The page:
inkwell.vue.330 : Farhad Manjoo, "True Enough"
permalink #51 of 82: Lisa Harris (lrph) Fri 27 Jun 08 17:10
    
I have that science faith, too.  I think that enables me (and others who are
science-based) to keep an open mind to new research and changing "truths".
People who are religious-based have centuries old ideas that are meant to be
adhered to with little change to "truths".

I find watching FoxNews is enlightening.  I have to remind myself that the
majority of the viewership really believes all that is reported on FoxNews,
and I try very hard to get into that mindset to see if there is anything I
can learn.  All I have learned so far is that I really don't see it that
way.  But knowing that there are those who do believe it keeps me open to
trying to find out how or why.
  
inkwell.vue.330 : Farhad Manjoo, "True Enough"
permalink #52 of 82: Spero, Ergo Dubito (robertflink) Sat 28 Jun 08 06:52
    
Isn't "open-minded faith" a bit of an oxymoron?  

The term "faith" has a long association with not questioning and not
inquiring.  

Is this a sort of metaphorical use of religious terms when discussing
science?
  
inkwell.vue.330 : Farhad Manjoo, "True Enough"
permalink #53 of 82: "The Best for Your Health!" (rik) Sat 28 Jun 08 08:46
    
At the risk of speaking for Farhad, I'd say that we're not discussing the
content of science so much as the relationship of the general public with
science.   Science is generally taught so poorly in this country that for
most people, it's a collection of facts that a priesthood made up of
scientists have found to be true, rather than a method for examining
hypotheses.    Most Americans have no idea how it's done, and they're left
with the results.   What's worse, they don't get that these results are
provisional, and they feel betrayed every time new results invalidate
previous results.  And so they percieve science as a somewhat flaky
enterprise in which people are proven wrong a lot.
  
inkwell.vue.330 : Farhad Manjoo, "True Enough"
permalink #54 of 82: Maria Rosales (rosmar) Sat 28 Jun 08 09:03
    
Nietzsche talked about the priesthood of scientists back in the 19th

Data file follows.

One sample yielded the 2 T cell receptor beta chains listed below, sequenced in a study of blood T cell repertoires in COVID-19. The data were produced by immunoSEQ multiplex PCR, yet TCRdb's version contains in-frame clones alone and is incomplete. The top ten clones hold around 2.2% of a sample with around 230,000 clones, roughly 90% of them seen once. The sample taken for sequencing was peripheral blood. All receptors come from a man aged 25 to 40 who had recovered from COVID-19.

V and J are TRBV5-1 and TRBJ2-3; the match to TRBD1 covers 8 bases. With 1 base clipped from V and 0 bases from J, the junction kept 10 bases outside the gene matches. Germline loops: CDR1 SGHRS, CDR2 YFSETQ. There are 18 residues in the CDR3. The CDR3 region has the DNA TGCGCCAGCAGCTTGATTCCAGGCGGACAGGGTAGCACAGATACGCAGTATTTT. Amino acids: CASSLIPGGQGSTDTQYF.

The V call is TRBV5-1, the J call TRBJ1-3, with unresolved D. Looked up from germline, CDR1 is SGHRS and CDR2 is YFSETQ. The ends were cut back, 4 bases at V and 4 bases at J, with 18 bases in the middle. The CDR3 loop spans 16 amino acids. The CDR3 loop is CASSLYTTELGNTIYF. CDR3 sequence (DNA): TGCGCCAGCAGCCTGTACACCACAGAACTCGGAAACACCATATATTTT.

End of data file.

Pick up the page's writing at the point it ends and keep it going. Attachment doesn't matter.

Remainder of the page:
century.
  
inkwell.vue.330 : Farhad Manjoo, "True Enough"
permalink #55 of 82: My free and simple demeanor set everybody at ease. (pdl) Sat 28 Jun 08 12:16
    
I thought this op-ed piece from yesterday's times was germane to this topic,
Your Brain Lies to You by Sam Wang and Sandra Aamodt:
<http://www.nytimes.com/2008/06/27/opinion/27aamodt.html>

My question to Farhad is to what extent do you think people are using neuro-
and cognitive science  deliberately in efforts to promote agendas and turn
people's beliefs into reality.  Is it possible that the swift boat campaign,
for example, was crafted based on scientific research about perception and
cognition?  Or that folks with anti-science agendas, anti-evolutionaists or
climate nay-sayers, for example, are using science to promote their own
anti-science agendas?

(fwiw, i have not read the book so do not know if you cover this in the
book)
  
inkwell.vue.330 : Farhad Manjoo, "True Enough"
permalink #56 of 82: Straight Outta Concord (angus) Sat 28 Jun 08 16:22
    

Pdl, thanks for the link to that NY Times piece. Dynamite.
  
inkwell.vue.330 : Farhad Manjoo, "True Enough"
permalink #57 of 82: Andrew Alden (alden) Sat 28 Jun 08 17:42
    
I would say that I have trust in science, not faith in science. I have faith
in ingenuity, not trust.
  
inkwell.vue.330 : Farhad Manjoo, "True Enough"
permalink #58 of 82: Cupido, Ergo Sum (robertflink) Sat 28 Jun 08 20:51
    
Heck, I'm even skeptical about skepticism.

BTW, I see no problem committing to a course of action while remaining
uncertain about the information on which it it based.  OTOH, I can
understand why those trying to appeal to voters are less than candid
about their uncertainty. (I hope they are actually uncertain, though.)